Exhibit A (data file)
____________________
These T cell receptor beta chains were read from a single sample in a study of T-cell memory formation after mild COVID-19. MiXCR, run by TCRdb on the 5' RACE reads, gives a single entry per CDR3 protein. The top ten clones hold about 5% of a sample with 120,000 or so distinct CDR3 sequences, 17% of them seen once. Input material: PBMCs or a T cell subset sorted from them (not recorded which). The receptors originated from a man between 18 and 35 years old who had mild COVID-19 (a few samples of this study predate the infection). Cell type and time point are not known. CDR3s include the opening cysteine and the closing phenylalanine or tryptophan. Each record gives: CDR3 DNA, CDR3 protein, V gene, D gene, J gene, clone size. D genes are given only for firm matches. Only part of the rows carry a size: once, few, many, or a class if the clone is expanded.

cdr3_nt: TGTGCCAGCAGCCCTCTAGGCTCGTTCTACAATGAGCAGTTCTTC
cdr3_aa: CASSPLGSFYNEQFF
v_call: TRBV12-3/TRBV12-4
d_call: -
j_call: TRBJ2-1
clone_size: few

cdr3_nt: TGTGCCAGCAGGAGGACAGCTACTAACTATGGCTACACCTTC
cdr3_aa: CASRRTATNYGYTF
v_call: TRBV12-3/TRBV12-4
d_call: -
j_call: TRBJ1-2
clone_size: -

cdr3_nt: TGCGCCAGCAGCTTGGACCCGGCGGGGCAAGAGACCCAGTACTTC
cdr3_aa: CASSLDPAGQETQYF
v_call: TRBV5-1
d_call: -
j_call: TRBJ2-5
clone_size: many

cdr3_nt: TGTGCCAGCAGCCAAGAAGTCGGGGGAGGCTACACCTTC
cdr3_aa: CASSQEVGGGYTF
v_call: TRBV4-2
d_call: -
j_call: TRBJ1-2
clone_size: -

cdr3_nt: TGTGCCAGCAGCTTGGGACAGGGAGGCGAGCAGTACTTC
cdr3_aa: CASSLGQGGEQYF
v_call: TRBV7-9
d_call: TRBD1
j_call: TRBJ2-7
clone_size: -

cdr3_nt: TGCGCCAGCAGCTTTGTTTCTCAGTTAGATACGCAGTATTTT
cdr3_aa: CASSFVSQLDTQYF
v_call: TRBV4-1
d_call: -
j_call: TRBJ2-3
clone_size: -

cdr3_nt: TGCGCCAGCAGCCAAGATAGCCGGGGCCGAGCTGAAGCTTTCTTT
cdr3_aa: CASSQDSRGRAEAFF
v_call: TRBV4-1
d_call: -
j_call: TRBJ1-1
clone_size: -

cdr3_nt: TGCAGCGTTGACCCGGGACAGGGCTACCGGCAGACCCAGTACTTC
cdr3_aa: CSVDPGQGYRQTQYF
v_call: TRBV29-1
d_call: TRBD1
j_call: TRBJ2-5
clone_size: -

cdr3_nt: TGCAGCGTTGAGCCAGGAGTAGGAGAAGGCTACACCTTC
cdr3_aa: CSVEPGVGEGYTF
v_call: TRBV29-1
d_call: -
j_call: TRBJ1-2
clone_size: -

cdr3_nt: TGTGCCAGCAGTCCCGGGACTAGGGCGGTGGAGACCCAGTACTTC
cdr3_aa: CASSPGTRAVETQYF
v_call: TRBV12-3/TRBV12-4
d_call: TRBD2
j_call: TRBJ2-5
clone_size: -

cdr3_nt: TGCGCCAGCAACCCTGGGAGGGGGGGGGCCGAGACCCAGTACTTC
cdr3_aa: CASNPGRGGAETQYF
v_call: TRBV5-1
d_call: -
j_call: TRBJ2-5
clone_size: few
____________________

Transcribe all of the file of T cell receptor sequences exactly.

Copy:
These T cell receptor beta chains were read from a single sample in a study of T-cell memory formation after mild COVID-19. MiXCR, run by TCRdb on the 5' RACE reads, gives a single entry per CDR3 protein. The top ten clones hold about 5% of a sample with 120,000 or so distinct CDR3 sequences, 17% of them seen once. Input material: PBMCs or a T cell subset sorted from them (not recorded which). The receptors originated from a man between 18 and 35 years old who had mild COVID-19 (a few samples of this study predate the infection). Cell type and time point are not known. CDR3s include the opening cysteine and the closing phenylalanine or tryptophan. Each record gives: CDR3 DNA, CDR3 protein, V gene, D gene, J gene, clone size. D genes are given only for firm matches. Only part of the rows carry a size: once, few, many, or a class if the clone is expanded.

cdr3_nt: TGTGCCAGCAGCCCTCTAGGCTCGTTCTACAATGAGCAGTTCTTC
cdr3_aa: CASSPLGSFYNEQFF
v_call: TRBV12-3/TRBV12-4
d_call: -
j_call: TRBJ2-1
clone_size: few

cdr3_nt: TGTGCCAGCAGGAGGACAGCTACTAACTATGGCTACACCTTC
cdr3_aa: CASRRTATNYGYTF
v_call: TRBV12-3/TRBV12-4
d_call: -
j_call: TRBJ1-2
clone_size: -

cdr3_nt: TGCGCCAGCAGCTTGGACCCGGCGGGGCAAGAGACCCAGTACTTC
cdr3_aa: CASSLDPAGQETQYF
v_call: TRBV5-1
d_call: -
j_call: TRBJ2-5
clone_size: many

cdr3_nt: TGTGCCAGCAGCCAAGAAGTCGGGGGAGGCTACACCTTC
cdr3_aa: CASSQEVGGGYTF
v_call: TRBV4-2
d_call: -
j_call: TRBJ1-2
clone_size: -

cdr3_nt: TGTGCCAGCAGCTTGGGACAGGGAGGCGAGCAGTACTTC
cdr3_aa: CASSLGQGGEQYF
v_call: TRBV7-9
d_call: TRBD1
j_call: TRBJ2-7
clone_size: -

cdr3_nt: TGCGCCAGCAGCTTTGTTTCTCAGTTAGATACGCAGTATTTT
cdr3_aa: CASSFVSQLDTQYF
v_call: TRBV4-1
d_call: -
j_call: TRBJ2-3
clone_size: -

cdr3_nt: TGCGCCAGCAGCCAAGATAGCCGGGGCCGAGCTGAAGCTTTCTTT
cdr3_aa: CASSQDSRGRAEAFF
v_call: TRBV4-1
d_call: -
j_call: TRBJ1-1
clone_size: -

cdr3_nt: TGCAGCGTTGACCCGGGACAGGGCTACCGGCAGACCCAGTACTTC
cdr3_aa: CSVDPGQGYRQTQYF
v_call: TRBV29-1
d_call: TRBD1
j_call: TRBJ2-5
clone_size: -

cdr3_nt: TGCAGCGTTGAGCCAGGAGTAGGAGAAGGCTACACCTTC
cdr3_aa: CSVEPGVGEGYTF
v_call: TRBV29-1
d_call: -
j_call: TRBJ1-2
clone_size: -

cdr3_nt: TGTGCCAGCAGTCCCGGGACTAGGGCGGTGGAGACCCAGTACTTC
cdr3_aa: CASSPGTRAVETQYF
v_call: TRBV12-3/TRBV12-4
d_call: TRBD2
j_call: TRBJ2-5
clone_size: -

cdr3_nt: TGCGCCAGCAACCCTGGGAGGGGGGGGGCCGAGACCCAGTACTTC
cdr3_aa: CASNPGRGGAETQYF
v_call: TRBV5-1
d_call: -
j_call: TRBJ2-5
clone_size: few